On March 9, Crescent Point Energy Corp. (TSX:CPG)(NYSE:CPG) released its full-year earnings for 2015 and outlook for 2016. These releases were eagerly anticipated since they would demonstrate how Crescent Point performed during the one of the worst-performing years for oil in history, when prices averaged the lowest they have been since 2004.
Despite the weak pricing, Crescent Point’s results were impressive. Crescent Point posted netbacks (profit per barrel) of $36.19 including hedging and $25.43 without hedging. These are exceptional results; Crescent Point’s overall peer group of junior and intermediate producers had an average netback of $15.84 per barrel.
Crescent Point has rolled out several major changes for 2016, including the largest dividend cut in its history and a reduction in capital spending (including a weighting of most spending in the second half of the year when prices are expected to improve)—all without reducing the production guidance.
In response, analysts at Toronto-Dominion Bank stated that this “sets the company up to be bulletproof over the next 24 months under current forward prices.” Looking at the company’s cash flow situation, it’s obvious why TD analysts are correct.
Crescent Point is set up for prices as low as US$30/barrel
TD bank stated that Crescent Point is bulletproof under current forward prices for the next 24 months, which are currently $39.23 for 2016 and $44.91 for 2017. Crescent Point was even more optimistic—the company stated that it should be able to live within its cash flow for 2016 if oil prices were to average US$35 per barrel.
Nobody knows where oil will end up for 2016, but given the fact that there is still an oversupply of about 1.5 million barrels per day and over 500 million barrels sitting in U.S. storage, it is best to assume a worst-case scenario. This would be an average of US$30 per barrel for 2016 (an extremely unlikely scenario).
Would Crescent Point still be cash flow positive at these levels? It appears so.
At US$30 West Texas Intermediate (WTI) prices, Crescent Point could expect to earn revenue of roughly $33 per barrel of oil. The revenue per barrel Crescent Point gets is based off a discount to a blend known as Manitoba Light Sour Blend (LSB), and in 2015 this discount averaged about $3.17 per barrel. In January, when WTI prices averaged around US$31 per barrel, LSB prices were $36.14 per barrel, and using the $3.17 discount would mean Crescent Point earns about $33 per barrel.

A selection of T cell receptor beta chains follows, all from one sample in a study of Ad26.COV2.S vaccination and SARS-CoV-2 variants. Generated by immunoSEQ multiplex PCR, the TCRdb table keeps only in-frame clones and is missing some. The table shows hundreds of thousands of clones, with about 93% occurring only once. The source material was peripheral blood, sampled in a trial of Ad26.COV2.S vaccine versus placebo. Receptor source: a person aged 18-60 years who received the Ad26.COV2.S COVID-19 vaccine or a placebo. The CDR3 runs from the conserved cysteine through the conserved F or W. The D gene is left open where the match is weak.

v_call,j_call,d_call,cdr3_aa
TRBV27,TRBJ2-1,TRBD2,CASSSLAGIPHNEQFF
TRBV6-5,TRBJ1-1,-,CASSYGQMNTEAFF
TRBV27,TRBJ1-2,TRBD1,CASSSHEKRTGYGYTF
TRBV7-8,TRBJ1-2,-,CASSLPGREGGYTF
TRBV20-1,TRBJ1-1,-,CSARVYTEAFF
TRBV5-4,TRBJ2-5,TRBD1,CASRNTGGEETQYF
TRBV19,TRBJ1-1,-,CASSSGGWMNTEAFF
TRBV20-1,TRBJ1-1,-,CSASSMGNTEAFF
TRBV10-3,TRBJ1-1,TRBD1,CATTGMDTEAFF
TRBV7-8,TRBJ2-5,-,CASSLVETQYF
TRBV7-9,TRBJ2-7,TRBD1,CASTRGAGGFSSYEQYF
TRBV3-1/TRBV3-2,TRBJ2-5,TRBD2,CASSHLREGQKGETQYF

The end result? With total costs per barrel of about $25 (according to TD Bank), Crescent Point can be expected to earn between $300 and $400 million of cash flow after deducting all of its operating and corporate expenses. This is without any hedging and shows that Crescent Point is still cash flow positive at US$30 per barrel.
Crescent Point has a strong hedging program
Unfortunately, Crescent Point is expecting to spend $950 million on capital expenditures, and will also need to spend about $250 million on their dividend. This means that $300-400 million of cash coming in is not nearly enough to cover its costs.
Fortunately, Crescent Point has a strong hedging program that allows it to basically sell a large portion of its oil at much higher prices. For 2016, Crescent Point has 39% of its crude production hedged at an average of $80 per barrel.
Crescent Point estimates the value of all its hedges to be about $500 million through to 2018. It is important to note that this is the value of the hedges as of March 4, 2016, when oil prices were US$36 per barrel. The value of these hedges would grow substantially as oil prices drop to US$30 per barrel, which would likely bring the value of the hedge book to about $700 million.
The end result? When you take Crescent Point’s cash flow of $300-400 million and add in the value of the hedge book (which Crescent Point would monetize), and Crescent Point could have cash flow of $1.1 billion, which could cover the capital expenses and most of the dividend, requiring very little borrowing.